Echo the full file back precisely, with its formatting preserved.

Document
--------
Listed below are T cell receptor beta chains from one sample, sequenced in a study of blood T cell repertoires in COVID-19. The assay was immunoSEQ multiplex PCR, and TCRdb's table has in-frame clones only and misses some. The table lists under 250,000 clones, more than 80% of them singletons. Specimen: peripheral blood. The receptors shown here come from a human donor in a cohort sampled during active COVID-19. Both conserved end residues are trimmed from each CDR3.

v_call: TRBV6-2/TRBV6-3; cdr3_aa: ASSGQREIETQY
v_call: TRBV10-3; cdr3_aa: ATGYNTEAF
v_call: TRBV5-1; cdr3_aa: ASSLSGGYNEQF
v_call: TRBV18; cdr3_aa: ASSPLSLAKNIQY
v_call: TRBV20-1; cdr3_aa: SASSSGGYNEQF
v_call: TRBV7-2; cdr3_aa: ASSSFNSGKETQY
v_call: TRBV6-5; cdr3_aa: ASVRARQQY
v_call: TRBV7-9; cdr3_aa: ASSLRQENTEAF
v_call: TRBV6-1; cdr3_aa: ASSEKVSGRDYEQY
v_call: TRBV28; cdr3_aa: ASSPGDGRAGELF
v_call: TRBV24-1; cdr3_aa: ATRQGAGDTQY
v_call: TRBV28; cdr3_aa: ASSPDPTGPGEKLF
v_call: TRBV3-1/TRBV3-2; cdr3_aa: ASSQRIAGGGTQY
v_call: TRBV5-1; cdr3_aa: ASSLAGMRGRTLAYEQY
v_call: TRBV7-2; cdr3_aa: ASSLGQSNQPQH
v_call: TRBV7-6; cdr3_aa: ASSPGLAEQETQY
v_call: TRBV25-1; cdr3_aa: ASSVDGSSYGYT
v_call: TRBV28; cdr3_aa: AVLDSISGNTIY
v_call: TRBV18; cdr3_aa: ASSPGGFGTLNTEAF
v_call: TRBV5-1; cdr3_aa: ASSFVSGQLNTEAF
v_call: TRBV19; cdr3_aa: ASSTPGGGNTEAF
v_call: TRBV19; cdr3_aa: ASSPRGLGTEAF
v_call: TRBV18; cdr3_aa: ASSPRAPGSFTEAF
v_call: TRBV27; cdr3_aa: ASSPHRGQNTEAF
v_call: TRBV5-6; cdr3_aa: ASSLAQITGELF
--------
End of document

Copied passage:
Listed below are T cell receptor beta chains from one sample, sequenced in a study of blood T cell repertoires in COVID-19. The assay was immunoSEQ multiplex PCR, and TCRdb's table has in-frame clones only and misses some. The table lists under 250,000 clones, more than 80% of them singletons. Specimen: peripheral blood. The receptors shown here come from a human donor in a cohort sampled during active COVID-19. Both conserved end residues are trimmed from each CDR3.

v_call: TRBV6-2/TRBV6-3; cdr3_aa: ASSGQREIETQY
v_call: TRBV10-3; cdr3_aa: ATGYNTEAF
v_call: TRBV5-1; cdr3_aa: ASSLSGGYNEQF
v_call: TRBV18; cdr3_aa: ASSPLSLAKNIQY
v_call: TRBV20-1; cdr3_aa: SASSSGGYNEQF
v_call: TRBV7-2; cdr3_aa: ASSSFNSGKETQY
v_call: TRBV6-5; cdr3_aa: ASVRARQQY
v_call: TRBV7-9; cdr3_aa: ASSLRQENTEAF
v_call: TRBV6-1; cdr3_aa: ASSEKVSGRDYEQY
v_call: TRBV28; cdr3_aa: ASSPGDGRAGELF
v_call: TRBV24-1; cdr3_aa: ATRQGAGDTQY
v_call: TRBV28; cdr3_aa: ASSPDPTGPGEKLF
v_call: TRBV3-1/TRBV3-2; cdr3_aa: ASSQRIAGGGTQY
v_call: TRBV5-1; cdr3_aa: ASSLAGMRGRTLAYEQY
v_call: TRBV7-2; cdr3_aa: ASSLGQSNQPQH
v_call: TRBV7-6; cdr3_aa: ASSPGLAEQETQY
v_call: TRBV25-1; cdr3_aa: ASSVDGSSYGYT
v_call: TRBV28; cdr3_aa: AVLDSISGNTIY
v_call: TRBV18; cdr3_aa: ASSPGGFGTLNTEAF
v_call: TRBV5-1; cdr3_aa: ASSFVSGQLNTEAF
v_call: TRBV19; cdr3_aa: ASSTPGGGNTEAF
v_call: TRBV19; cdr3_aa: ASSPRGLGTEAF
v_call: TRBV18; cdr3_aa: ASSPRAPGSFTEAF
v_call: TRBV27; cdr3_aa: ASSPHRGQNTEAF
v_call: TRBV5-6; cdr3_aa: ASSLAQITGELF